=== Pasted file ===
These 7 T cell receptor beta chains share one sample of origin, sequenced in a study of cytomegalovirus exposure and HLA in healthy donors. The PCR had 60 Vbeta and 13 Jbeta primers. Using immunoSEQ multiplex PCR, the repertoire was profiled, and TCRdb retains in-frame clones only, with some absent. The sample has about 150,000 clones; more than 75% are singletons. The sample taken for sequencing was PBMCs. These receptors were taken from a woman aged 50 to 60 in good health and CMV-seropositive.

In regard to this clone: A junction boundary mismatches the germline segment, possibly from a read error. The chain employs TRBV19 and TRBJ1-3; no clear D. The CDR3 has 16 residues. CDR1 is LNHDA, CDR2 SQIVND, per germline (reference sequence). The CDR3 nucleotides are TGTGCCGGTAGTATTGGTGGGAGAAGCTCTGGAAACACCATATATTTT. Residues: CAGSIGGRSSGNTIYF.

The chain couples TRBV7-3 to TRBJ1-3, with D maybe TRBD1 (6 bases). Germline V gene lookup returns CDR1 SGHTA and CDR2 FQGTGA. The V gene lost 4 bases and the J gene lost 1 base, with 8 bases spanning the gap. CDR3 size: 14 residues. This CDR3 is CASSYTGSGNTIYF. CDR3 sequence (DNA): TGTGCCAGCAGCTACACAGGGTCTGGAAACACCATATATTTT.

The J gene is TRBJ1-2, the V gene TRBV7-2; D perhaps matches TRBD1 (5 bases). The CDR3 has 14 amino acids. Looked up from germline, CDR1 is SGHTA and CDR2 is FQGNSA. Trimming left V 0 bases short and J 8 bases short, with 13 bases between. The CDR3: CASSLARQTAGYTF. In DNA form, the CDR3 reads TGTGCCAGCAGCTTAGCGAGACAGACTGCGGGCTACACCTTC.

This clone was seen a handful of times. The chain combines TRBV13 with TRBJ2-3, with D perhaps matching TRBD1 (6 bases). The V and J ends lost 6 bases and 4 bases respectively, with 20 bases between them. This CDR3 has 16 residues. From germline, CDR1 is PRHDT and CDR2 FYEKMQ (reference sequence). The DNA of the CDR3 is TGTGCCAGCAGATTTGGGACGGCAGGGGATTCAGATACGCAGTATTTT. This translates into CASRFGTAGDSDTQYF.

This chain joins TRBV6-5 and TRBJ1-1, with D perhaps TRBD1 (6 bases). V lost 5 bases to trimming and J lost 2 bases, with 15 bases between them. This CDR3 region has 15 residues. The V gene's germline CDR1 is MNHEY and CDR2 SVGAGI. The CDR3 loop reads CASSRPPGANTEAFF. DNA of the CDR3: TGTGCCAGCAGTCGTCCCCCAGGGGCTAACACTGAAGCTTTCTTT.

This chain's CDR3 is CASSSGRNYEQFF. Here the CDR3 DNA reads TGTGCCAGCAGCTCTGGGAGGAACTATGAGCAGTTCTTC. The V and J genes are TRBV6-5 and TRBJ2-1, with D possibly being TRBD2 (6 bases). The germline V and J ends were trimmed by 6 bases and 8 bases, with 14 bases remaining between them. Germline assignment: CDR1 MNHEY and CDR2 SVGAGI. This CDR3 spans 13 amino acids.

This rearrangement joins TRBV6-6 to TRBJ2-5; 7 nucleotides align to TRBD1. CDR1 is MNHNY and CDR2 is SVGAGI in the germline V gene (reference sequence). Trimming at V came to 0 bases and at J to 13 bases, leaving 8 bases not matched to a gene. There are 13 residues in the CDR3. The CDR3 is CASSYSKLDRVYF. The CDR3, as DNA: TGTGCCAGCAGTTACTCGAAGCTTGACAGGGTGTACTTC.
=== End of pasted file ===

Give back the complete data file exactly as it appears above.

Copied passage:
These 7 T cell receptor beta chains share one sample of origin, sequenced in a study of cytomegalovirus exposure and HLA in healthy donors. The PCR had 60 Vbeta and 13 Jbeta primers. Using immunoSEQ multiplex PCR, the repertoire was profiled, and TCRdb retains in-frame clones only, with some absent. The sample has about 150,000 clones; more than 75% are singletons. The sample taken for sequencing was PBMCs. These receptors were taken from a woman aged 50 to 60 in good health and CMV-seropositive.

In regard to this clone: A junction boundary mismatches the germline segment, possibly from a read error. The chain employs TRBV19 and TRBJ1-3; no clear D. The CDR3 has 16 residues. CDR1 is LNHDA, CDR2 SQIVND, per germline (reference sequence). The CDR3 nucleotides are TGTGCCGGTAGTATTGGTGGGAGAAGCTCTGGAAACACCATATATTTT. Residues: CAGSIGGRSSGNTIYF.

The chain couples TRBV7-3 to TRBJ1-3, with D maybe TRBD1 (6 bases). Germline V gene lookup returns CDR1 SGHTA and CDR2 FQGTGA. The V gene lost 4 bases and the J gene lost 1 base, with 8 bases spanning the gap. CDR3 size: 14 residues. This CDR3 is CASSYTGSGNTIYF. CDR3 sequence (DNA): TGTGCCAGCAGCTACACAGGGTCTGGAAACACCATATATTTT.

The J gene is TRBJ1-2, the V gene TRBV7-2; D perhaps matches TRBD1 (5 bases). The CDR3 has 14 amino acids. Looked up from germline, CDR1 is SGHTA and CDR2 is FQGNSA. Trimming left V 0 bases short and J 8 bases short, with 13 bases between. The CDR3: CASSLARQTAGYTF. In DNA form, the CDR3 reads TGTGCCAGCAGCTTAGCGAGACAGACTGCGGGCTACACCTTC.

This clone was seen a handful of times. The chain combines TRBV13 with TRBJ2-3, with D perhaps matching TRBD1 (6 bases). The V and J ends lost 6 bases and 4 bases respectively, with 20 bases between them. This CDR3 has 16 residues. From germline, CDR1 is PRHDT and CDR2 FYEKMQ (reference sequence). The DNA of the CDR3 is TGTGCCAGCAGATTTGGGACGGCAGGGGATTCAGATACGCAGTATTTT. This translates into CASRFGTAGDSDTQYF.

This chain joins TRBV6-5 and TRBJ1-1, with D perhaps TRBD1 (6 bases). V lost 5 bases to trimming and J lost 2 bases, with 15 bases between them. This CDR3 region has 15 residues. The V gene's germline CDR1 is MNHEY and CDR2 SVGAGI. The CDR3 loop reads CASSRPPGANTEAFF. DNA of the CDR3: TGTGCCAGCAGTCGTCCCCCAGGGGCTAACACTGAAGCTTTCTTT.

This chain's CDR3 is CASSSGRNYEQFF. Here the CDR3 DNA reads TGTGCCAGCAGCTCTGGGAGGAACTATGAGCAGTTCTTC. The V and J genes are TRBV6-5 and TRBJ2-1, with D possibly being TRBD2 (6 bases). The germline V and J ends were trimmed by 6 bases and 8 bases, with 14 bases remaining between them. Germline assignment: CDR1 MNHEY and CDR2 SVGAGI. This CDR3 spans 13 amino acids.

This rearrangement joins TRBV6-6 to TRBJ2-5; 7 nucleotides align to TRBD1. CDR1 is MNHNY and CDR2 is SVGAGI in the germline V gene (reference sequence). Trimming at V came to 0 bases and at J to 13 bases, leaving 8 bases not matched to a gene. There are 13 residues in the CDR3. The CDR3 is CASSYSKLDRVYF. The CDR3, as DNA: TGTGCCAGCAGTTACTCGAAGCTTGACAGGGTGTACTTC.